Johannes Singhammer, Vice-President of the German Bundestag, visited Egypt in February 2017, where he met with, among others, President al-Sisi, Prime Minister Sherif Ismail and members of the Egyptian House of Representatives.
Economic relations and development cooperation
Germany and Egypt enjoy close economic relations, especially in the area of trade. In 2015, bilateral trade grew by approximately 20 per cent compared with the previous year, to 5.2 billion euros. This growth is expected to continue in 2016, to a level of approx. 5.7 billion euros. The visit to Cairo by Federal Economic Affairs and Energy Minister Gabriel in April 2016, accompanied by a large business delegation, underscored Egypt’s importance for German trade and industry.
Infrastructure projects in which German companies are involved – in the energy sector, for example – are developing positively. However, the import restrictions introduced on account of the shortage of foreign exchange are having a negative effect. The reform programme that has been negotiated with the International Monetary Fund is likely to help resolve these problems. Egypt’s economic and investment climate has developed positively since mid-2013 but is still not favourable, especially for small and medium-sized companies, because of the existence of a wide range of bureaucratic hurdles. Ministerial Decrees Nos. 911 and 43, for example, list products to which import restrictions apply and declare that products must in principle be imported by an Egyptian partner company. The difficult issue of currency control has improved somewhat since the Egyptian central bank floated the country’s currency on 3 November 2016. However, numerous restrictions on the transfer of funds remain in force. This move does, nonetheless, provide a sound basis for economic calculations, and the black market for currency trading has been practically closed down. Following the devaluation, the price of imports to Egypt has more than doubled (the value of the Egyptian pound has dropped sharply since last November, from 9 to approx. 17 pounds per euro). Due to current conditions, payment guarantees are generally recommended. That said, Egypt in principle remains a desirable trading partner and – with certain reservations concerning the public administration’s efficiency – an attractive destination for investment, particularly following the currency devaluation.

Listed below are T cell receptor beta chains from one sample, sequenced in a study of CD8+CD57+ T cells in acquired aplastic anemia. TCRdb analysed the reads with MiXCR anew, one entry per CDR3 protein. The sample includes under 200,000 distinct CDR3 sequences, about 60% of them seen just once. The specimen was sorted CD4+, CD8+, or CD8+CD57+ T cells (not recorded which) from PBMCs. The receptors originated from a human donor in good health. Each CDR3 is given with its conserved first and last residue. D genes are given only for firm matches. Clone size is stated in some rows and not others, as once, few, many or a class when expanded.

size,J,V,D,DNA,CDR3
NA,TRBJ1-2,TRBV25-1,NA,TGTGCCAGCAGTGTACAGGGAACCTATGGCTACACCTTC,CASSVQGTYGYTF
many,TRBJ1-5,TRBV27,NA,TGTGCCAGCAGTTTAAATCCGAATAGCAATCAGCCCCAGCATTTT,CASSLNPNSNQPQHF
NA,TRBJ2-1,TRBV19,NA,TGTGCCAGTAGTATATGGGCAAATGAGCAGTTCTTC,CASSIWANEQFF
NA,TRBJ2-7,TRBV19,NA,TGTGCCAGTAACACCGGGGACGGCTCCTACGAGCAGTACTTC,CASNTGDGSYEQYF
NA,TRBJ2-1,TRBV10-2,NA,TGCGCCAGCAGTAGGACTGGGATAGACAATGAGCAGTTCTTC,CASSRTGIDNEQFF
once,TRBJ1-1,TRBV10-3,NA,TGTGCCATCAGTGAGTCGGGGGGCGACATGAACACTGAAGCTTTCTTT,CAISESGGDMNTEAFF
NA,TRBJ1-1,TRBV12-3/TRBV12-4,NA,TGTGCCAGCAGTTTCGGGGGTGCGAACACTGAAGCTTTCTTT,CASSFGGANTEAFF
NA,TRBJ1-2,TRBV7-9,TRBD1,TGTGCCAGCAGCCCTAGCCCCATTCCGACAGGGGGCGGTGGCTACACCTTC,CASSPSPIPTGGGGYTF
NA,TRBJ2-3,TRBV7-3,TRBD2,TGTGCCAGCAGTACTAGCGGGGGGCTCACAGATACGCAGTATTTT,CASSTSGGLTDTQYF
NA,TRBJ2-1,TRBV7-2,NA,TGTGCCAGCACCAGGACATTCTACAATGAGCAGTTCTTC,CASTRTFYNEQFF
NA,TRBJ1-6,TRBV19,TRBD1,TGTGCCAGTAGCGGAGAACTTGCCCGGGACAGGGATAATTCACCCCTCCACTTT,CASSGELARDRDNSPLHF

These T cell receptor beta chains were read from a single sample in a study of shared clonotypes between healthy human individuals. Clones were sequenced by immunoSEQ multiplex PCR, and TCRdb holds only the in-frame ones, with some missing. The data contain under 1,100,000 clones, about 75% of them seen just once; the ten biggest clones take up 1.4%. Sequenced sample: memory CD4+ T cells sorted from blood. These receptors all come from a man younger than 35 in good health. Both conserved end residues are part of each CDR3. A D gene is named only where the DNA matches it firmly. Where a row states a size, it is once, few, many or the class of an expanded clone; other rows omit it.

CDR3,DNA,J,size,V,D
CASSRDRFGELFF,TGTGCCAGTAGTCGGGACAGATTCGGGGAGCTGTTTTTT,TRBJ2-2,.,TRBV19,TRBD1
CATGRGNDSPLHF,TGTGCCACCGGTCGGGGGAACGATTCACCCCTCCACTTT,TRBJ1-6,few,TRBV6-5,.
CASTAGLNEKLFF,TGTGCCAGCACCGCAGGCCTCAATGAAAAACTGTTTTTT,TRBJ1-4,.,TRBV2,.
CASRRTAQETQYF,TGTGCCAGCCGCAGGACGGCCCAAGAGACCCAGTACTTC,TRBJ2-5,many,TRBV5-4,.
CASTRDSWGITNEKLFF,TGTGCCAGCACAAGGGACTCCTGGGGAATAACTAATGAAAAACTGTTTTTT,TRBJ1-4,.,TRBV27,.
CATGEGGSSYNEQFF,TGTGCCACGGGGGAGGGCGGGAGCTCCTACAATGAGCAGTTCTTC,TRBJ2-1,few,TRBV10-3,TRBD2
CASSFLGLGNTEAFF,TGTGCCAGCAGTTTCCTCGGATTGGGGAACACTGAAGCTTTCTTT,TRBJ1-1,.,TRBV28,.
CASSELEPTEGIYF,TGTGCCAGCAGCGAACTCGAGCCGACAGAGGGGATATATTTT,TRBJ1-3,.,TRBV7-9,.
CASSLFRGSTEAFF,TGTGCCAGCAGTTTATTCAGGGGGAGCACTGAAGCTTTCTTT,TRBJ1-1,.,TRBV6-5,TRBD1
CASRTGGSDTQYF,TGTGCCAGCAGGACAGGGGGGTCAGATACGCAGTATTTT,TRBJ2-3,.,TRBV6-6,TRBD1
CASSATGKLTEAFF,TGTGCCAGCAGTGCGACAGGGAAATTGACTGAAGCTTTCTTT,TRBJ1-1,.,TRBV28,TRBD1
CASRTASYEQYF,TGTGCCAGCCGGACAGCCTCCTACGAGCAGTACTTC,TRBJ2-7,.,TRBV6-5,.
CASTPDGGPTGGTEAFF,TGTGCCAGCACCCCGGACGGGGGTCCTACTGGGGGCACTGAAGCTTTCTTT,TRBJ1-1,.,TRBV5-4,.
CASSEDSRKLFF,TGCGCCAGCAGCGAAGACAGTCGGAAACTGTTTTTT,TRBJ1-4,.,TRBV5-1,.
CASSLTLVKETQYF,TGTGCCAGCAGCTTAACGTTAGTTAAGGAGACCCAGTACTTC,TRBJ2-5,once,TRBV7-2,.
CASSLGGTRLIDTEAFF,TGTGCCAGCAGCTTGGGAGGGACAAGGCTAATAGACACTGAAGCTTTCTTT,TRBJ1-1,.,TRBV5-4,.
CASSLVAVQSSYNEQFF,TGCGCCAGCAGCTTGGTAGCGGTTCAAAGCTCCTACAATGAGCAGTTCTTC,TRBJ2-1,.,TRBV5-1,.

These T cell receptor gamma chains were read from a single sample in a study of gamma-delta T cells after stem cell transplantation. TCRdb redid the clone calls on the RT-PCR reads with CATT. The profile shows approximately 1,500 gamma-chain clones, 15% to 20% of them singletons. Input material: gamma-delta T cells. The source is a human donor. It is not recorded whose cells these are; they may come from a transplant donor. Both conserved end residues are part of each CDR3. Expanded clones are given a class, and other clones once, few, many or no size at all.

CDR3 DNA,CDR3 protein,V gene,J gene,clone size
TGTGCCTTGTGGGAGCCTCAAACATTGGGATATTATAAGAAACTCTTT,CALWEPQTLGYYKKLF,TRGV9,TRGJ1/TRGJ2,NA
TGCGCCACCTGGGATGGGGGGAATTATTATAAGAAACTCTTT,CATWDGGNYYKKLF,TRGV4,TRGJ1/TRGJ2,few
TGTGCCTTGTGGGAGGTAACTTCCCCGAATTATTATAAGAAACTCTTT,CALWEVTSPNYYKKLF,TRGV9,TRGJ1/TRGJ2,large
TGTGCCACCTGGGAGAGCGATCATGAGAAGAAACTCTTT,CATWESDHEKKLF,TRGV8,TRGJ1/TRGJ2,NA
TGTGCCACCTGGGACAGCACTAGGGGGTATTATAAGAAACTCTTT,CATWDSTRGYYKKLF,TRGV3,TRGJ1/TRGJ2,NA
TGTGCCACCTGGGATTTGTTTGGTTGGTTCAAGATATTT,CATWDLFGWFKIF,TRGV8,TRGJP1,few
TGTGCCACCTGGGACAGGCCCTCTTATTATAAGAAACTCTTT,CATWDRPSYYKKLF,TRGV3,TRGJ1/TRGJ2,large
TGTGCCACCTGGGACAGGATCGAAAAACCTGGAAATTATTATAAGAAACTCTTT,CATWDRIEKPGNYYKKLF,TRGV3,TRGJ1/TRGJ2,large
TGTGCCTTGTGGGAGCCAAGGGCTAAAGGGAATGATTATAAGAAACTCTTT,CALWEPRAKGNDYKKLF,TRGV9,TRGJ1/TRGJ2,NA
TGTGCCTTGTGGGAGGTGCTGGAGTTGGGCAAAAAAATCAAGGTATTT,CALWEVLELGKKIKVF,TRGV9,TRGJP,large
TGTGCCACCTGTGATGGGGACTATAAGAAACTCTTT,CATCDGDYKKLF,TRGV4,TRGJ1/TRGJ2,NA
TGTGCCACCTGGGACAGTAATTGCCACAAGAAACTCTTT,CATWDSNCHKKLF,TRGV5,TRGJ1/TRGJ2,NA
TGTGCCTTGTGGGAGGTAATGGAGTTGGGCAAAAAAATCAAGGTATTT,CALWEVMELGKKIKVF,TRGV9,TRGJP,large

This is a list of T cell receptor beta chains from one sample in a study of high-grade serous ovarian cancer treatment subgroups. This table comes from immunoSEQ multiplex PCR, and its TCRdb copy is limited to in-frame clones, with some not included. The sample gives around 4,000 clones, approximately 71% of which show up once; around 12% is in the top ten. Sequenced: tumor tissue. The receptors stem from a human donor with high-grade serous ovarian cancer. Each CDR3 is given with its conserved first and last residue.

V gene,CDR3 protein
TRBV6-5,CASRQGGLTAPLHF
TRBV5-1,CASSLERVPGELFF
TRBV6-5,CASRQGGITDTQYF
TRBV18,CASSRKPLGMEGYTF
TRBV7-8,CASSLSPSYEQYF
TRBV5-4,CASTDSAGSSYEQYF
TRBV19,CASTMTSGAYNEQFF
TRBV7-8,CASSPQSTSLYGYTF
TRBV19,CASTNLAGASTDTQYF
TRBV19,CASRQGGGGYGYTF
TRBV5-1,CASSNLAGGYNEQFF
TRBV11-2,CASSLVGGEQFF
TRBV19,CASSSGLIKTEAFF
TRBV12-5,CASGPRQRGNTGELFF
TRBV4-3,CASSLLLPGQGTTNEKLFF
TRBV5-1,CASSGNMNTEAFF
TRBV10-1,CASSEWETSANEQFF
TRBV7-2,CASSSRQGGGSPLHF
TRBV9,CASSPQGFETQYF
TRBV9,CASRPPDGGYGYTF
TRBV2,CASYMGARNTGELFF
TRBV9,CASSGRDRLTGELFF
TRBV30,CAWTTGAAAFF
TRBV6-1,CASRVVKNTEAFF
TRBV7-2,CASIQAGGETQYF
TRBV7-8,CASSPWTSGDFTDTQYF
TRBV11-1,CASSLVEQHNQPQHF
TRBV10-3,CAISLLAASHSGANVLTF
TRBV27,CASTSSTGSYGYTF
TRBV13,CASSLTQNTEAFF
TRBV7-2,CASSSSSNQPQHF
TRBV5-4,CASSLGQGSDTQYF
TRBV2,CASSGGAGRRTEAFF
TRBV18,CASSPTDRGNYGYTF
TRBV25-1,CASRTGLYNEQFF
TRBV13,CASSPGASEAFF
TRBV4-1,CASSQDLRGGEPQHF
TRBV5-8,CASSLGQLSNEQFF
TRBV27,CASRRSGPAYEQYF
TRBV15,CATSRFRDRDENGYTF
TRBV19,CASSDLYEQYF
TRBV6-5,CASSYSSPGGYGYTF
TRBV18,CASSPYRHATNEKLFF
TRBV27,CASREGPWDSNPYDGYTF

Increasing trade with Egypt in goods and services and strengthening direct investment in the country depend on sustained political stability and improving the overall conditions for business (competition oversight, corporate taxation, investment protection, infrastructure measures and improving administrative efficiency).
The Egyptian government’s economic policy currently focuses on extensive infrastructure projects (developing the Suez Canal Area, road and housing construction, increasing electricity production, land reclamation). Impetus is, however, also evident in the property sector, manufacturing and the food industry.